Most of the Gartenzwerg family lives and works in London, one of the greenest cities in the UK(1).
You only need to take a short walk before you stumble upon one of London’s 3000 parks designated by the boroughs as ‘public open space’ (2). Covering almost 18 per cent of London, these open spaces cover more area than the city’s railways and roads combined. Amongst all this, we have an estimated 8 million trees covering around 20% of the city’s land area (3), pretty cool huh?
Yet despite having all this on our doorstep, a recent study found that many of us, millions, in fact, are spending less than half an hour outside each day, with long working hours and an increasingly technologically driven world playing a key part (4). More often than not, our minds are somewhere else; internet shopping whilst listening to music, chatting with friends whilst sending a text, and instantly responding to every ping and notification from our smart device because the FOMO (Fear of Missing Out) has taken ahold of us.
Who’s been somewhere to discover there’s no mobile connection or Wi-Fi? No Wi-Fi?! Even Mount Everest has high speed Wi-Fi! (This is actually true (5)). Despite the initial “nomophobia”(the fear of being without your phone or connection), we all make it through and may have even found the short break quite liberating. And finally when we’re back in the land of connectivity we usually discover that everything is as we left it 45 minutes earlier.
The luxury we now have, or hindrance depending on which way you look at it, is information when we want it, where we want it. But these expectations often come at a cost. There’s absolutely no doubt that technology has improved our lives in a lot of respects, but with the average millennial checking their phones 150 times a day (6), you have to question to what extent technology is adding value.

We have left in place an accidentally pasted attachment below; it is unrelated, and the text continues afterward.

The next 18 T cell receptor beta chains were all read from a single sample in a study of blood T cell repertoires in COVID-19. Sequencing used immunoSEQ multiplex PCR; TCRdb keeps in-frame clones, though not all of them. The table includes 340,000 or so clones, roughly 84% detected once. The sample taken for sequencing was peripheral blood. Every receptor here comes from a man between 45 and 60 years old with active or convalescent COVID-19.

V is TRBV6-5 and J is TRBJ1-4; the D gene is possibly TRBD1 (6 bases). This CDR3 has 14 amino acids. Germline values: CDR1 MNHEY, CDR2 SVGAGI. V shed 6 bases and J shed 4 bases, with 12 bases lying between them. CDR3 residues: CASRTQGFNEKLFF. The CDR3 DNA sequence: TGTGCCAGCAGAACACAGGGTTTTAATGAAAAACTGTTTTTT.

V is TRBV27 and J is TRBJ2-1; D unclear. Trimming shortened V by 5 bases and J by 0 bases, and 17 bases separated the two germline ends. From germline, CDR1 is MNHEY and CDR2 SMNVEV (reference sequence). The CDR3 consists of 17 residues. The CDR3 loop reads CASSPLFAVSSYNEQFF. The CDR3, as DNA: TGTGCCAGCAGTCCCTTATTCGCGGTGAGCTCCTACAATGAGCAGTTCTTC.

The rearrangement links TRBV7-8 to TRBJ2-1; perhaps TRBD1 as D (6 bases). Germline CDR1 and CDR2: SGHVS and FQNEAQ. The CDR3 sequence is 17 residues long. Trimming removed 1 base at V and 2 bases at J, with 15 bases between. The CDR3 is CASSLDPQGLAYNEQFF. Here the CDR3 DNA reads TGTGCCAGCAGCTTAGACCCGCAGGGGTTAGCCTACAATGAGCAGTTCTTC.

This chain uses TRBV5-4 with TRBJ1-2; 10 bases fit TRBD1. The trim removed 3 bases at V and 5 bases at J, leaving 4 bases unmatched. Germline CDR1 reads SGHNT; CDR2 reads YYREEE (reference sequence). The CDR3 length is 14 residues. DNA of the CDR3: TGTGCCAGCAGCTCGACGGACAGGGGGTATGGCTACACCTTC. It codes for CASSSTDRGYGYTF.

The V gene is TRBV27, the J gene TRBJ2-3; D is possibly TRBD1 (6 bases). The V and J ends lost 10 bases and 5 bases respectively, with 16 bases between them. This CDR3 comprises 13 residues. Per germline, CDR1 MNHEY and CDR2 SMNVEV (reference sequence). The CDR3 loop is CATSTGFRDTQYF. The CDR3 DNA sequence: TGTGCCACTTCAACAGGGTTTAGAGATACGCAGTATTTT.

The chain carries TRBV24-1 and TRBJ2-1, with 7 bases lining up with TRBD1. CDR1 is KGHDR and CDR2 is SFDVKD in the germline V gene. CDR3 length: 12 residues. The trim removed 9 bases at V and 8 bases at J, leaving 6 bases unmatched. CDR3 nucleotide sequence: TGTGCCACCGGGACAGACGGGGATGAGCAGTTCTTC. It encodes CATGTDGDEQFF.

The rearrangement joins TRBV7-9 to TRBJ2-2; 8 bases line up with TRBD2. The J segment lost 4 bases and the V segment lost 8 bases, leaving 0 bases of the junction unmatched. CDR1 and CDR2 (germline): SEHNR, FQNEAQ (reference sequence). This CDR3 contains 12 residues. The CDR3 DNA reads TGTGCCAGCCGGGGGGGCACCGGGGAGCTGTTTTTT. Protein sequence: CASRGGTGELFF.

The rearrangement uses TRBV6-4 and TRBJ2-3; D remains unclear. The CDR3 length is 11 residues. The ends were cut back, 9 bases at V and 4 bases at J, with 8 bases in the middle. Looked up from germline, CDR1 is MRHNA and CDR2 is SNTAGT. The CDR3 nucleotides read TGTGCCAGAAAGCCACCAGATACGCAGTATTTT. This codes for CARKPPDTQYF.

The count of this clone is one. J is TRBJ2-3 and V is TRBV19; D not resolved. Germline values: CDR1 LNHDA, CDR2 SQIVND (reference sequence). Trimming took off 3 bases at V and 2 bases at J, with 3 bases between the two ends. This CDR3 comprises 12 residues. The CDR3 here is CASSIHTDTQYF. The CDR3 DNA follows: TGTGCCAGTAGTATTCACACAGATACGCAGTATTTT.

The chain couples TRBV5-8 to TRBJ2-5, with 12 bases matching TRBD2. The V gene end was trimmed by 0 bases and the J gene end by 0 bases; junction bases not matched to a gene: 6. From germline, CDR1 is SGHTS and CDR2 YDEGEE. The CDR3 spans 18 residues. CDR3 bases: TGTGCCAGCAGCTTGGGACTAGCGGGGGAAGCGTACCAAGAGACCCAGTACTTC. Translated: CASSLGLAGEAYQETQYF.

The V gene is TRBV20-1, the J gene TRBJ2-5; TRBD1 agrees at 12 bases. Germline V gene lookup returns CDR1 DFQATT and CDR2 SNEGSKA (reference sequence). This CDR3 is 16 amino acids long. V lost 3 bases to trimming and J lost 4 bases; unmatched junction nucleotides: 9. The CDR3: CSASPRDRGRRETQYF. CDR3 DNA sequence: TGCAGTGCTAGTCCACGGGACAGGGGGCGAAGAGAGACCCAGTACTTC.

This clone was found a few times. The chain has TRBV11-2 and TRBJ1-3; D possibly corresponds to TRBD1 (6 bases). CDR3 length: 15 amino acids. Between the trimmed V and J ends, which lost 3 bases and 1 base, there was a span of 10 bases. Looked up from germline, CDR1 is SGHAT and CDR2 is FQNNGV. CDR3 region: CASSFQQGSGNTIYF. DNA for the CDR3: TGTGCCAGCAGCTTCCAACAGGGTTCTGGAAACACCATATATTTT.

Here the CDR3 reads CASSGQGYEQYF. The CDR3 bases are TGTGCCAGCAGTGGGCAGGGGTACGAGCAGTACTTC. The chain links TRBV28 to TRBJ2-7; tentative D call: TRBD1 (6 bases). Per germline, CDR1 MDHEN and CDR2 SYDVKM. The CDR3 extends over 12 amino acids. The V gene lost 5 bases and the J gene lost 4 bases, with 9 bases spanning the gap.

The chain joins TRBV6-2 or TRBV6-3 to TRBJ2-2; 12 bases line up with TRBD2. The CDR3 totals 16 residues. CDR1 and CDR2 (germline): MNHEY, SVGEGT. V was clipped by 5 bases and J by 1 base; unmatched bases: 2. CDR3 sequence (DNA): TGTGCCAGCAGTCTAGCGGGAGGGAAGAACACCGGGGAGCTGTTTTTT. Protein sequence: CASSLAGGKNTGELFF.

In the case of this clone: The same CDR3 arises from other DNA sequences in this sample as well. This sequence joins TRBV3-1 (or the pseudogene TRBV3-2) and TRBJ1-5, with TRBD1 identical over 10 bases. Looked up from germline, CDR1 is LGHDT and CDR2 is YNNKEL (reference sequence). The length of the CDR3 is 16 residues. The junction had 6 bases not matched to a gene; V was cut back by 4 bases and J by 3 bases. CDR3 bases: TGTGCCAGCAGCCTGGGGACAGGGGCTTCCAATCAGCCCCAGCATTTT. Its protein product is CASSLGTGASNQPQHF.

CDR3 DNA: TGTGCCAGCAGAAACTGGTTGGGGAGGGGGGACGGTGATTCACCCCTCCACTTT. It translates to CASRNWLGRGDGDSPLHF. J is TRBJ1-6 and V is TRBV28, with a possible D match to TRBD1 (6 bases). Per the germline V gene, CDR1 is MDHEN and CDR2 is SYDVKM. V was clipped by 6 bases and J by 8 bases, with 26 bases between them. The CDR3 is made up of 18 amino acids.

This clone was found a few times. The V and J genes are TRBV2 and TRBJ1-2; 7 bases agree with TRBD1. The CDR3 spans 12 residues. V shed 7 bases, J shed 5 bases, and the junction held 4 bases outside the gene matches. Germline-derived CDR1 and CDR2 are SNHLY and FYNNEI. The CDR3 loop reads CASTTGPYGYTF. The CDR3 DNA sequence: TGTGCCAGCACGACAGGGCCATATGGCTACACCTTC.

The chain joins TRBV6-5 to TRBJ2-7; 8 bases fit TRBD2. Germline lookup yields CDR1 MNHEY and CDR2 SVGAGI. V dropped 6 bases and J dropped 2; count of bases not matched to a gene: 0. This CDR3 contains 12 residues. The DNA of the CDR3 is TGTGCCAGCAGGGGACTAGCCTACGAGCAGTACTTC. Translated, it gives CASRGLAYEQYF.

With the daily distractions and culture of always being switched on and contactable, it can be difficult to de-stress and relax. And with mental health and wellbeing so openly talked about, we wanted to touch upon the role that nature can play in taking us away from the daily digital grind and supporting our overall health.
“In today’s rush, we all think too much — seek too much — want too much — and forget about the joy of just being” (Eckhart Tolle).
Research has shown that spending time in green spaces helps people to de-stress and relax and feel more connected with the world around us.
Nature provides a fantastic mindfulness tool allowing you to be present in the moment with nothing but your senses. Whether you’re fortunate to have your own garden, or simply taking a stroll through your local park, everyone can practice mindfulness with nature. Spend a few minutes outside to find the peace and calm all around you – feel the sun on your face, the grass between your toes or the sound of wind in the trees.
Gardening, like being present in nature, is another way of channeling our energy into the here and now and finding a sense of calm away from the hustle and bustle of everyday life. By being in the here and now and responding to the Earth’s needs, a garden rewards you with tangible achievement and a sense of pride.
And if you need help practicing mindfulness, just think like a child. They live in the moment and enjoy life’s simple pleasures such as crunching leaves under their feet, listening to bird song and splashing in muddy puddles. To see the joy on a child’s face when playing outside, it’s no wonder that nature plays a crucial role in physical and mental health and early contact with nature fosters positive attitudes for protecting the environment as an adult (Friends of the Earth, 2017)(7).
You may question why an IoT company is promoting the benefits of taking time away from your screens but our goal is not to add another distraction to this increasingly technologically driven world. As we discussed in our previous blog post here, technology empowers and it is on us how smart we are using new technologies. For us, the goal is to connect a little piece of nature with everyone. So regardless of how much space, time and knowledge you have, everyone can enjoy the benefits, both physically and mentally, of growing your own food from home.
Fiona holds a degree in Marketing Management and when she isn’t working, you can find her fell running in the Peak District, developing a new gluten free concoction in the kitchen, or spending time with her 18-month-old son.